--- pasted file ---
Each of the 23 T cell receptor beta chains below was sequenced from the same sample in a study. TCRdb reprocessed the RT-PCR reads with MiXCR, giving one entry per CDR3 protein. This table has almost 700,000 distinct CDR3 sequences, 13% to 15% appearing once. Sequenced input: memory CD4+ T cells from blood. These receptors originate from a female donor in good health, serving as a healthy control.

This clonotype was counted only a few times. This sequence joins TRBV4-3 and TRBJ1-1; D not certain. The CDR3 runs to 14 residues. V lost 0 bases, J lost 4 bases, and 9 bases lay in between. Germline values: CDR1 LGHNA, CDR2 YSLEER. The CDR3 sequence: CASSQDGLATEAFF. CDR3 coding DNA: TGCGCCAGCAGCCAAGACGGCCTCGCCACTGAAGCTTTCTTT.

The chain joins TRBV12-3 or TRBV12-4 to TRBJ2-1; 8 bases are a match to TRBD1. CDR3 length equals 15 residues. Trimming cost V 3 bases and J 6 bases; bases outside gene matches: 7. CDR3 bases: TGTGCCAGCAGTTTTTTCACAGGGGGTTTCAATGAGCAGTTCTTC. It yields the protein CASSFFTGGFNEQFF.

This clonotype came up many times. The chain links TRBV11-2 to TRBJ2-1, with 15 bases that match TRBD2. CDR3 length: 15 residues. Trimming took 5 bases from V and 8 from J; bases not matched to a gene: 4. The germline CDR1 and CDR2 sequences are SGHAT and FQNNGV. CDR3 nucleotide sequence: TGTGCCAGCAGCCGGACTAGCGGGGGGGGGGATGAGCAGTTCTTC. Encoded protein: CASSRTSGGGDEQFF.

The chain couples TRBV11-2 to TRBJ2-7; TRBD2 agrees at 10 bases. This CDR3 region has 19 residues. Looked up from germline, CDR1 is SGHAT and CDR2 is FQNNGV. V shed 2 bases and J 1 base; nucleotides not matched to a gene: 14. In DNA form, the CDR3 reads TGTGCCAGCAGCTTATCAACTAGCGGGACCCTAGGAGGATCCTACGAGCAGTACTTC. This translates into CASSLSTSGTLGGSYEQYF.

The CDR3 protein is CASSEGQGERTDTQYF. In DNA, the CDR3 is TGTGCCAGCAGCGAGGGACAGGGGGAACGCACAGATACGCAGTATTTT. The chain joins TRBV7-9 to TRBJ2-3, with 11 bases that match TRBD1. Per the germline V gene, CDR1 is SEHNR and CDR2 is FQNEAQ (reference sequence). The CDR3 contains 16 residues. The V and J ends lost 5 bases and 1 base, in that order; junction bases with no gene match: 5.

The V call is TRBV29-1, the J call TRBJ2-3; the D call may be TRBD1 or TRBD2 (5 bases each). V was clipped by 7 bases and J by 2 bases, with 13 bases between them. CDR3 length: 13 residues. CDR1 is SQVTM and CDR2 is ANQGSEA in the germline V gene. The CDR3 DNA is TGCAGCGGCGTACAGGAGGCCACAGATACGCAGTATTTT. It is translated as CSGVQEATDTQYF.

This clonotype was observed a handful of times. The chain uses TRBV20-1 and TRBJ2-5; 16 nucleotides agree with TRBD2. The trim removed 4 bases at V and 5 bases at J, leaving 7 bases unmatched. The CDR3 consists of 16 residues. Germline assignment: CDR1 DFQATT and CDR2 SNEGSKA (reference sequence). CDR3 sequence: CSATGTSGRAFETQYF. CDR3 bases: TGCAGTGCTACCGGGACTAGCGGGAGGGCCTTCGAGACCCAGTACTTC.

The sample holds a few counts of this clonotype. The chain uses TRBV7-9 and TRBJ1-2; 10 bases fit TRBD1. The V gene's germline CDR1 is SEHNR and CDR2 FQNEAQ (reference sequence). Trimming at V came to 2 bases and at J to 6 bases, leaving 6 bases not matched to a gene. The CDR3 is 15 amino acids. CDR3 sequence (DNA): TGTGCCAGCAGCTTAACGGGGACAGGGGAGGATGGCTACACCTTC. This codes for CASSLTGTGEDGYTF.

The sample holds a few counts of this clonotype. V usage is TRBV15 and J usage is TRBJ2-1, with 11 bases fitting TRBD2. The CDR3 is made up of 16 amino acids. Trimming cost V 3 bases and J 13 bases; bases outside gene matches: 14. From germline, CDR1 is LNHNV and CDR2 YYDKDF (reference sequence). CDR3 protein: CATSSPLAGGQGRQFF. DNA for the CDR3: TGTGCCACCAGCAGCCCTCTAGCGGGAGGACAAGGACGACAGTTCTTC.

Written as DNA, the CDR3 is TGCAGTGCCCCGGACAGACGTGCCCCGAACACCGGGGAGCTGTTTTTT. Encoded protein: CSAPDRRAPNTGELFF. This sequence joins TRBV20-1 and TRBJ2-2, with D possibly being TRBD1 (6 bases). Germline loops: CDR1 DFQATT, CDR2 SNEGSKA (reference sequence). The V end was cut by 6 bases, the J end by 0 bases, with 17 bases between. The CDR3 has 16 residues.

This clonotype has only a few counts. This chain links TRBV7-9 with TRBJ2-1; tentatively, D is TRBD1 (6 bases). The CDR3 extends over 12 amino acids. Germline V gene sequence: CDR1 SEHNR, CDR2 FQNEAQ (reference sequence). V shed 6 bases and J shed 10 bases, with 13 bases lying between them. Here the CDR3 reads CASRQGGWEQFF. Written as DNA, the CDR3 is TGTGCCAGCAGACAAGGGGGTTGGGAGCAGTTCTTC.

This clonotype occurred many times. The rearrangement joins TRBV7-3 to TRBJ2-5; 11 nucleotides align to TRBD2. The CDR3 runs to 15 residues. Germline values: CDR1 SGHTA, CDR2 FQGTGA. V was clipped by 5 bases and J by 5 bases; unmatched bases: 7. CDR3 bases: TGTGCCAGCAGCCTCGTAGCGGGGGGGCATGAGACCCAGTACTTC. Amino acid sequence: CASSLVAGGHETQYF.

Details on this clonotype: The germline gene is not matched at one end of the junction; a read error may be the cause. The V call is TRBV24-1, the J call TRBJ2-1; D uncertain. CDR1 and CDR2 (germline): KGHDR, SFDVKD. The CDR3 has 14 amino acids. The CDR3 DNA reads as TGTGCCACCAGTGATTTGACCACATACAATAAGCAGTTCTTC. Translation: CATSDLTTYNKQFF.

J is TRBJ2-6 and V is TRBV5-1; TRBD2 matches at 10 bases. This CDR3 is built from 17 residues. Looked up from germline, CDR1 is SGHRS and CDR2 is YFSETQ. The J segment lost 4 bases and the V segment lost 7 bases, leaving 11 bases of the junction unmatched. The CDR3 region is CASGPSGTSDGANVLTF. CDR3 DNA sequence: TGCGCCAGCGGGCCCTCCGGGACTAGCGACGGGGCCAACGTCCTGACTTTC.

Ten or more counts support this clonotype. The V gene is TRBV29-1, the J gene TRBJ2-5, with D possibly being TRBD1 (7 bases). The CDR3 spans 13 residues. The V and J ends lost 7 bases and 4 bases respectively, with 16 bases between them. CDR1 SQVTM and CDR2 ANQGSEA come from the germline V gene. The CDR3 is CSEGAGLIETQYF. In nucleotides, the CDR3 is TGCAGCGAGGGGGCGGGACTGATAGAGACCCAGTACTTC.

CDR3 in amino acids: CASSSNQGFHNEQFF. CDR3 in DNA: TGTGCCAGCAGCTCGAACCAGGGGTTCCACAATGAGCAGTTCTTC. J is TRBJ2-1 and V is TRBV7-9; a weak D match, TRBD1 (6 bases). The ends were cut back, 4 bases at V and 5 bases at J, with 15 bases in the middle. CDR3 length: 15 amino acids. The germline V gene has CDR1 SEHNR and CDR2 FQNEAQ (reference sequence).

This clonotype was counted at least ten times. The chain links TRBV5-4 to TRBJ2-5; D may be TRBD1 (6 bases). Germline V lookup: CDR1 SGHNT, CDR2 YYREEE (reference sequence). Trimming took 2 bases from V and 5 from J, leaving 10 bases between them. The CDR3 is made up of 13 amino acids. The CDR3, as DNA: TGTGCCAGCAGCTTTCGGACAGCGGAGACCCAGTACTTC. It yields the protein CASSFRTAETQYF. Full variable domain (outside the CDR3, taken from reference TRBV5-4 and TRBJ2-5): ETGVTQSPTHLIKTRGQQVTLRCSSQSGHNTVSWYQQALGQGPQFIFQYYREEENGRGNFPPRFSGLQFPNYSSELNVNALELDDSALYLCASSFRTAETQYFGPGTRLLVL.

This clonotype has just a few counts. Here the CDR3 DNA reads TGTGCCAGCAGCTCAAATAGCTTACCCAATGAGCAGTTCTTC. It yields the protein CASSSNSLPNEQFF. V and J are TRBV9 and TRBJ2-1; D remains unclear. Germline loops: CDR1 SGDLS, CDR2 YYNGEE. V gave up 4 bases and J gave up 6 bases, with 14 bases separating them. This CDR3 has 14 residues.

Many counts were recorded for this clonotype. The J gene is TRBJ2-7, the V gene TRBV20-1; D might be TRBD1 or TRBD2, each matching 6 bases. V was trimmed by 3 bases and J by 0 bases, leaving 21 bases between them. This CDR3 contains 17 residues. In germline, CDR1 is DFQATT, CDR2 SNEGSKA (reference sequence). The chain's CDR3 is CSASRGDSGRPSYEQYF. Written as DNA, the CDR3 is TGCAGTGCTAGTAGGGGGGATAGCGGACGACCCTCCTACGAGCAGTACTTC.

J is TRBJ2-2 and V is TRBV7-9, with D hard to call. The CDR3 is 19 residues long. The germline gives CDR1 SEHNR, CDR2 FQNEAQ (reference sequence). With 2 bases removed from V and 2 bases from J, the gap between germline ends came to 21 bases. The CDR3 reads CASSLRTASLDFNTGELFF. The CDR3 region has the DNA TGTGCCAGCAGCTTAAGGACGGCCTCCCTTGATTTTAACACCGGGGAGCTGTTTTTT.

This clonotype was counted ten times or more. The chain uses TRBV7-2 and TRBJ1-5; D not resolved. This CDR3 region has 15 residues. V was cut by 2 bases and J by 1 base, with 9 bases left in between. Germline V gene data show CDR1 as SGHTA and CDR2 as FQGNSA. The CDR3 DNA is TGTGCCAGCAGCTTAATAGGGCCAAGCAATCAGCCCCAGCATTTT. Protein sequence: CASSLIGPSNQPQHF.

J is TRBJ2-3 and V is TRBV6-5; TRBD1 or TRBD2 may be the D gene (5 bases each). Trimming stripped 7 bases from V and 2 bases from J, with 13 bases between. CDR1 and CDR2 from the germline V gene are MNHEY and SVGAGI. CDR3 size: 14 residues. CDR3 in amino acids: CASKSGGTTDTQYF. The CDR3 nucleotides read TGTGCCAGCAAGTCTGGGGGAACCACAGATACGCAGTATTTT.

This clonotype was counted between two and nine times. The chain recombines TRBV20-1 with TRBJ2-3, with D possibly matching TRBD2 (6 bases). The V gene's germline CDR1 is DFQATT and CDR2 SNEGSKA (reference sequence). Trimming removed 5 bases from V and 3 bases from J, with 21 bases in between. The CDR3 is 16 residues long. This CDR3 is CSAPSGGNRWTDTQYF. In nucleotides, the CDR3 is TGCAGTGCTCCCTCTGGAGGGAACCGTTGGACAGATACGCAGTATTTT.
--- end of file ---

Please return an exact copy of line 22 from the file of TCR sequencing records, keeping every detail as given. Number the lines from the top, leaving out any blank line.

This clonotype was counted ten times or more. The chain uses TRBV7-2 and TRBJ1-5; D not resolved. This CDR3 region has 15 residues. V was cut by 2 bases and J by 1 base, with 9 bases left in between. Germline V gene data show CDR1 as SGHTA and CDR2 as FQGNSA. The CDR3 DNA is TGTGCCAGCAGCTTAATAGGGCCAAGCAATCAGCCCCAGCATTTT. Protein sequence: CASSLIGPSNQPQHF.